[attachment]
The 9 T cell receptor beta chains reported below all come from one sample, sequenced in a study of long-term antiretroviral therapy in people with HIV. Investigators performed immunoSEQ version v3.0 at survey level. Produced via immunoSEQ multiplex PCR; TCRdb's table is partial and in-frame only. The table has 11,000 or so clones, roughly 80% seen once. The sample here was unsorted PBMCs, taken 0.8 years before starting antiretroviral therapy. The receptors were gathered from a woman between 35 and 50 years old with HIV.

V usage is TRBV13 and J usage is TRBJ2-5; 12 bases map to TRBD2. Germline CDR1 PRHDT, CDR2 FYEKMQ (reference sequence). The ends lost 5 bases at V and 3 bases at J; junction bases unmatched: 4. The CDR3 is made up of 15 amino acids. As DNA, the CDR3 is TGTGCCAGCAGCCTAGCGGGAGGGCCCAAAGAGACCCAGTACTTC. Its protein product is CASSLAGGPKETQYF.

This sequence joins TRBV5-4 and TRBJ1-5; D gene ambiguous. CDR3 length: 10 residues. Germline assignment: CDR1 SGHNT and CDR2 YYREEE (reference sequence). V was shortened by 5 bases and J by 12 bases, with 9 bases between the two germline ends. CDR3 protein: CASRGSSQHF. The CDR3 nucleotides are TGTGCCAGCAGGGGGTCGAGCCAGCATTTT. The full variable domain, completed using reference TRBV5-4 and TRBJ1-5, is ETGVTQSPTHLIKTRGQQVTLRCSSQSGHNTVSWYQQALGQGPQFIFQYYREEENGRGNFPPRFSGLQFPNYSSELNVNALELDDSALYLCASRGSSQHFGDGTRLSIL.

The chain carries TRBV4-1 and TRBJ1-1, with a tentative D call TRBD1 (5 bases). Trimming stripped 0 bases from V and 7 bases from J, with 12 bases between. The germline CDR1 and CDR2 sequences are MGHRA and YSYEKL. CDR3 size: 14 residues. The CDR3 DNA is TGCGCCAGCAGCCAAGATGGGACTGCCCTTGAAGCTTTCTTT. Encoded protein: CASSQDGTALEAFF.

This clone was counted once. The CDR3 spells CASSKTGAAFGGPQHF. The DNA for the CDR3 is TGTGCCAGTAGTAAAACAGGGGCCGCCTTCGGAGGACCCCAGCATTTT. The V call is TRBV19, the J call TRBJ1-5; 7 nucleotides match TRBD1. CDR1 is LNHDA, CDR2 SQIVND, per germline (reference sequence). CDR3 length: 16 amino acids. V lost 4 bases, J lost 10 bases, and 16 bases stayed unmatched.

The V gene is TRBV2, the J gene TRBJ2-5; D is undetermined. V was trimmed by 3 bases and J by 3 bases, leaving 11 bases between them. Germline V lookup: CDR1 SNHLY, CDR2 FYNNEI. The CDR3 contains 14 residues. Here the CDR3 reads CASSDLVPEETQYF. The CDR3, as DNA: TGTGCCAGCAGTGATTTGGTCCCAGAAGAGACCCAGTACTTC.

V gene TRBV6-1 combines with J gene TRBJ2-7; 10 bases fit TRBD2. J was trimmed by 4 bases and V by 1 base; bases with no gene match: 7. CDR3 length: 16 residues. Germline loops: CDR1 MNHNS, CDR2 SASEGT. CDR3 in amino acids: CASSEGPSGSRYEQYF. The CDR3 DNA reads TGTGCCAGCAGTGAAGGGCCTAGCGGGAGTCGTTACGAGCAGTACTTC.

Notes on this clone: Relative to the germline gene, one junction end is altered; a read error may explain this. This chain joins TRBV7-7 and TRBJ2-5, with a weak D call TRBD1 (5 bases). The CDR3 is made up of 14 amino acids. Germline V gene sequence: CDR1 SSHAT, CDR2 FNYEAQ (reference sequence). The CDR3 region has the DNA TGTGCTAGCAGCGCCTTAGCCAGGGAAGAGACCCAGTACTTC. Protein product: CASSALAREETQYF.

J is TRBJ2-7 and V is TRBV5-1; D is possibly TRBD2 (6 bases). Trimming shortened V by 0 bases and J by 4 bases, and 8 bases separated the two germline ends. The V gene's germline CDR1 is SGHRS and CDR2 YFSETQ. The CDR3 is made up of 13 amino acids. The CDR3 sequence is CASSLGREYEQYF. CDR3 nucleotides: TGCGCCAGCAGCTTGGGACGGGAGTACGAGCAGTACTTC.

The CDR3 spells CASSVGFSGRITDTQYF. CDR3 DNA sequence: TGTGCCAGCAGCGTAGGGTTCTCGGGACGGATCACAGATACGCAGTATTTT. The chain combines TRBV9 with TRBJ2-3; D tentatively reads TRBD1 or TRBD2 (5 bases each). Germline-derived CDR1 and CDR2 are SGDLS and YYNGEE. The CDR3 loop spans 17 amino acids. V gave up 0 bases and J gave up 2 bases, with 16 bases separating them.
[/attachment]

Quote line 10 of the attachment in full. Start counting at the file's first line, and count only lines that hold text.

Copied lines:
The CDR3 spells CASSVGFSGRITDTQYF. CDR3 DNA sequence: TGTGCCAGCAGCGTAGGGTTCTCGGGACGGATCACAGATACGCAGTATTTT. The chain combines TRBV9 with TRBJ2-3; D tentatively reads TRBD1 or TRBD2 (5 bases each). Germline-derived CDR1 and CDR2 are SGDLS and YYNGEE. The CDR3 loop spans 17 amino acids. V gave up 0 bases and J gave up 2 bases, with 16 bases separating them.